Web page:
By Michelle Price and Swa Herbst-Baylis
(Reuters) – The shares of Fanny May and Freddie Mack collapsed on Friday amid disappointment with the US Treasury's long-awaited plan to begin recapitalizing mortgage giants brought them back to private control after being rescued during the 2008 financial crisis.
The plan, released Thursday, outlines a number of administrative and legislative recommendations for Fannie and Freddie's overhaul, which guarantee more than half of all US mortgages and are known as government-sponsored organizations or GSEs.
Investors and analysts say the plan, presented in a 53-page report, left many questions unanswered, failing to provide the specific timeline or recapitalization plan that many had hoped for.
There was an expectation that they would never be met by this type of report, "Isaac Boltansky, director of research policy at Washington-based Compass Point Research & Trading, told Reuters on Friday. Although an important first step in the long road to a major overhaul of Fanny and Freddie, the report "delivered less than what some investors had hoped," he added.
In March, President Donald Trump asked the Treasury to quickly develop a major overhaul plan to Fanny and Freddie, the first big effort and housing reform begins after the Obama administration's unsuccessful attempt in 2012.
Many investors had high hopes that the plan, led by Treasury Secretary Steve Mnuchin, would recommend swift and bold actions to recapitalize Fannie and Freddie, remove them from the conservatory and start making private equity gains.
While the Treasury holds warrants representing 80% of Fannie and Freddie common stock, as well as senior preferred stock, a handful of hedge funds vets also hold shares in both classes of securities. They lobbied the Trump administration for housing reform, arguing that the conservatory allowed the Treasury to seize Fanny and Freddie's profits illegally. Some hedge funds have filed a lawsuit against the government for the conservatory.
Investors in hedge funds in Fannie and Freddie include William Ackman's equity management in Pershing Square, Bruce Berkowitz's Feisholm Fund and John Paulson's Paulson and Co., according to people familiar with the matter. Berkowitz wrote to his shareholders at the end of July, arguing: "Now is the time Fanny and Freddie … retain their profits properly, recapitalize and leave the Conservancy."
Ackman, whose fund holds both ordinary and preferred stock, he wrote to his investors last month, saying he was "disappointed" by what he sees as a delay in the Treasury's plan, but that he is optimistic that the administration's priority is to end conservation and recapitalize GSE.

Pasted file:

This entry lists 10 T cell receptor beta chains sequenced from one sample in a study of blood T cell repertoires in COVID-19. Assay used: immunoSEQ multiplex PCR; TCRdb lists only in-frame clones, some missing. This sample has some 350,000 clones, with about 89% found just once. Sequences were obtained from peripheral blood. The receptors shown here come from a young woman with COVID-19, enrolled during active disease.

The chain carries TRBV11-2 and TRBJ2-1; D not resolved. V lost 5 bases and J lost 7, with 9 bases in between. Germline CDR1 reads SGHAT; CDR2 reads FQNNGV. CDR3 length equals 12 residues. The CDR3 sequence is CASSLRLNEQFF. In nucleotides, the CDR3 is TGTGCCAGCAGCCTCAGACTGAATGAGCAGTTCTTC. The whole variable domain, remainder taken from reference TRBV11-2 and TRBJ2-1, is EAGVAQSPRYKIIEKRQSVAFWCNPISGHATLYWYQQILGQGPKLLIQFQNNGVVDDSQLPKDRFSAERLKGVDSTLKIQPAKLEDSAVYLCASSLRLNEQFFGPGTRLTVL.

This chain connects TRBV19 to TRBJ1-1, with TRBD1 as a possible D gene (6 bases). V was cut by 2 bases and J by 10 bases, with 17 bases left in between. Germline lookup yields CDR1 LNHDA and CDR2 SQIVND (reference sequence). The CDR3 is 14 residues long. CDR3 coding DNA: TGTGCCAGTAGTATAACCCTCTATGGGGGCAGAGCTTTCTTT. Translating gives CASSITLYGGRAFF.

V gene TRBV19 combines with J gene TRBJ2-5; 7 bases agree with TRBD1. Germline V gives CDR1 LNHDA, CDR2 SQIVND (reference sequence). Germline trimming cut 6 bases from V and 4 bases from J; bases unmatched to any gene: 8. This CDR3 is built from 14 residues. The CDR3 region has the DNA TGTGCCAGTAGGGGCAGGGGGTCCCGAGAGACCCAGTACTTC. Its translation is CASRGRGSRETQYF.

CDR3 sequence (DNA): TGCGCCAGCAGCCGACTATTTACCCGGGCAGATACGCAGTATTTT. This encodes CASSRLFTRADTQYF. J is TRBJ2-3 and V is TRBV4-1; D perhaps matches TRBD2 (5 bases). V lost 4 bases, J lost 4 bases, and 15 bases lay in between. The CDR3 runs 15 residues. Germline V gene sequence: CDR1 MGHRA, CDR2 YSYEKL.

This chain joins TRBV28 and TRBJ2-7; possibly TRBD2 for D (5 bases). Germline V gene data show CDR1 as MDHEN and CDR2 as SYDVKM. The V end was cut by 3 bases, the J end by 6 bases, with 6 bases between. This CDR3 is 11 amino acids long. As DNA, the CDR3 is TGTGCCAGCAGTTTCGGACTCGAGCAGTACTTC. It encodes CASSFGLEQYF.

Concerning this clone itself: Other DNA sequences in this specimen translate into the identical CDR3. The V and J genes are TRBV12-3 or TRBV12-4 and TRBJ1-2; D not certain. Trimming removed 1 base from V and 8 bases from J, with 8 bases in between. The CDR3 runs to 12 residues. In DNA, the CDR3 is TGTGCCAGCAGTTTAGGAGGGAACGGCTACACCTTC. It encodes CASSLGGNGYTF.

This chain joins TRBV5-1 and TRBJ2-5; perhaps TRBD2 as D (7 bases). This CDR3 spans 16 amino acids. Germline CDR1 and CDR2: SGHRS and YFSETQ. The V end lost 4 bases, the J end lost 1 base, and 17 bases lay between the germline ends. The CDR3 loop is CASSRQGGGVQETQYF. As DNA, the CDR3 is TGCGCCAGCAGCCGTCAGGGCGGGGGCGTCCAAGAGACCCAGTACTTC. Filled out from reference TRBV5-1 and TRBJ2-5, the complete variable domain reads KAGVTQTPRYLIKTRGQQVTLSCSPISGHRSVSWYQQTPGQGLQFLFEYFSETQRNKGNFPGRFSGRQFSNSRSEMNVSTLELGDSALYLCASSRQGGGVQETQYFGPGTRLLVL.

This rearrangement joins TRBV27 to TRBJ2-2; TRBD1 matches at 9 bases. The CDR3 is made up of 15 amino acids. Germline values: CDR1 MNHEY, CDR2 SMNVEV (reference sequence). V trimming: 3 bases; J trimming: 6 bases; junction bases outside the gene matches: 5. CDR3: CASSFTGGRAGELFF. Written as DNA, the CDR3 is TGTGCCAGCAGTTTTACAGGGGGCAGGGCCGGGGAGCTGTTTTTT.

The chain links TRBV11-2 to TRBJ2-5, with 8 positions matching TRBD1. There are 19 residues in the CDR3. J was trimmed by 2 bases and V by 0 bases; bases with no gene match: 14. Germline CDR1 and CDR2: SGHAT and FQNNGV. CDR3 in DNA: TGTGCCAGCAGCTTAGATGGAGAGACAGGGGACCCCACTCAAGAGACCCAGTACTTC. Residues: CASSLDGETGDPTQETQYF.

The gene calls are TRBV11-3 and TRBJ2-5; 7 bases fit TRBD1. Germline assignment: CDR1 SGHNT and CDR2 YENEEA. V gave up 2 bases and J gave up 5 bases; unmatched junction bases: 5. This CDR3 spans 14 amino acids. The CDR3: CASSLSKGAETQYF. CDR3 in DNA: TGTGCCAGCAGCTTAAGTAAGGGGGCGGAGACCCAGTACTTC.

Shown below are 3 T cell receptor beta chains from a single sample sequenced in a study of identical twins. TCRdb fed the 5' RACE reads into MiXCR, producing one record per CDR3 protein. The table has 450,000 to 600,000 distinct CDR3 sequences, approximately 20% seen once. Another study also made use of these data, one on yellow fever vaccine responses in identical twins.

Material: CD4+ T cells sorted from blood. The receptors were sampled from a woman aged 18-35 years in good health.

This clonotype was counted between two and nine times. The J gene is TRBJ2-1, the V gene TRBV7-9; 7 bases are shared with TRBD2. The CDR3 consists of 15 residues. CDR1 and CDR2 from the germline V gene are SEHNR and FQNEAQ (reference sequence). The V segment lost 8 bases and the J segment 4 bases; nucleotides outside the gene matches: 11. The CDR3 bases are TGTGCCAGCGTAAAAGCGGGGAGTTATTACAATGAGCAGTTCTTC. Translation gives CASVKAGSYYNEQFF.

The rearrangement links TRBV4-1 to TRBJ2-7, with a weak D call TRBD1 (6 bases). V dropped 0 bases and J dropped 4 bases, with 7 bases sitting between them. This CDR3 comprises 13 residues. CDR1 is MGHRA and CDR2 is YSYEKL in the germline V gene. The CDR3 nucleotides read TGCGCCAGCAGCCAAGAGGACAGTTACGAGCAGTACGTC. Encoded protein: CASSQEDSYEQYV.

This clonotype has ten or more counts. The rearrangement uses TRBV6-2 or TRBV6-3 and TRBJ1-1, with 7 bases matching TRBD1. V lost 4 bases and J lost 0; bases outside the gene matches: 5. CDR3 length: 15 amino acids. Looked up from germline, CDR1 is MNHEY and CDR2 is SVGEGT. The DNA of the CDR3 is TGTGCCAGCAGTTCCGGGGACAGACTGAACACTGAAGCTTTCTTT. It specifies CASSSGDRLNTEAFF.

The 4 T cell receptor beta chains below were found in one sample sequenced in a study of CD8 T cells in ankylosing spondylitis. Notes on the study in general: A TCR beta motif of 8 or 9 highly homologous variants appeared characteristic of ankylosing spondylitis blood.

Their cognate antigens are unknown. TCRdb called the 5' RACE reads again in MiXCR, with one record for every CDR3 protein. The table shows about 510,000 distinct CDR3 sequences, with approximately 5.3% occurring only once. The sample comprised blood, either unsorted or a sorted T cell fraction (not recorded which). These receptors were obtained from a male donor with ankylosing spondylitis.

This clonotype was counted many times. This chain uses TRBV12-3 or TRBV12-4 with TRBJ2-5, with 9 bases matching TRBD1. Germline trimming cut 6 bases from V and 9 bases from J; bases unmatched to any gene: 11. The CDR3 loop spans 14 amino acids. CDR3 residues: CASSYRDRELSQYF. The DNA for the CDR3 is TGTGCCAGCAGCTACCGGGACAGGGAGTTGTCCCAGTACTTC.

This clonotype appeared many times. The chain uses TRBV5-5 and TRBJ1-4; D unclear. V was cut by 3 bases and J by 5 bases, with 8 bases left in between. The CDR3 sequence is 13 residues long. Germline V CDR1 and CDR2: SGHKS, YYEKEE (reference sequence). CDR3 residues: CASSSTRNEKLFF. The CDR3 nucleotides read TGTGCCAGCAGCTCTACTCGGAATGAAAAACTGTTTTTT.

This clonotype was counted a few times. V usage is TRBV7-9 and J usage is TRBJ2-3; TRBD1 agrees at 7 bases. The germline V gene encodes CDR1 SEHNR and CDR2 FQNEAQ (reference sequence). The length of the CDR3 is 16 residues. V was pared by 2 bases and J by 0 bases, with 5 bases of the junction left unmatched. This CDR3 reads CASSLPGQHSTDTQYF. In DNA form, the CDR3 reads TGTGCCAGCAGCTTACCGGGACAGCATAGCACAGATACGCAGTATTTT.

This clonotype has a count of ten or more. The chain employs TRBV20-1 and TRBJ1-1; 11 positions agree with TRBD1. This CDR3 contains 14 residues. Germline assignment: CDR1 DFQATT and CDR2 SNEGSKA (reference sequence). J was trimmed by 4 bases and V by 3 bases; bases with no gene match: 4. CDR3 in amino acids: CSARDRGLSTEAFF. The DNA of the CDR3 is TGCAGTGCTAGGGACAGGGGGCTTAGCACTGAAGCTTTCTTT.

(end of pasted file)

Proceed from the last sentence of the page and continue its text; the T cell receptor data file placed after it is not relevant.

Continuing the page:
Hedge funds were immediately available for comment on Friday while other investors said they were still adopting the plan. Some analysts and investors were skeptical that Congress would accept the Treasury's call to undertake comprehensive housing reform, expecting instead only gradual administrative changes.  "The stock market was obviously disappointed," said another hedge fund manager with stakes in the companies that declined to be identified. "I think the market as a whole is discounting parts of the report that would require legislative approval."
NO CAPITAL PLAN
Many investors hoped that the Treasury would provide a clear recapitalization plan that would allow mortgage companies start to retain most of their income. In particular, they hoped that the Treasury would recommend the termination of an agreement authorized under preferred stock agreements, whereby the Treasury would transfer Fannie and Freddie's net quarterly profits into its treasury.
However, the report only recommends that the government consider the authorization. "they keep more than $ 3 billion in current capital, adding that any capital plan will have to be carefully negotiated with the Federal Housing Financing Agency, which oversees the couple.
" On the Bear Front, don't report this the immediate end of the inaccurate assessment was deliberately amorphous to the recapitalization process and left many key questions unanswered, "Boltanski wrote in a note on Friday.
Despite such disappointment, the excitement born of the administration's pledge to tackle housing finance reform, it has already won awards for some hedge funds, with preferred shares in Fannie and Freddie close to d 67% for the year.
In August, Ackman said that securities gains this year helped increase the strong return on the Pershing Square Holdings Fund, which this year gained 54%.
(Reported by Michelle Price, Alden Bentley, Richard Leong and Svea Herbst-Baylis; Editing by David G, Steve Orlofsky, and Tom Brown)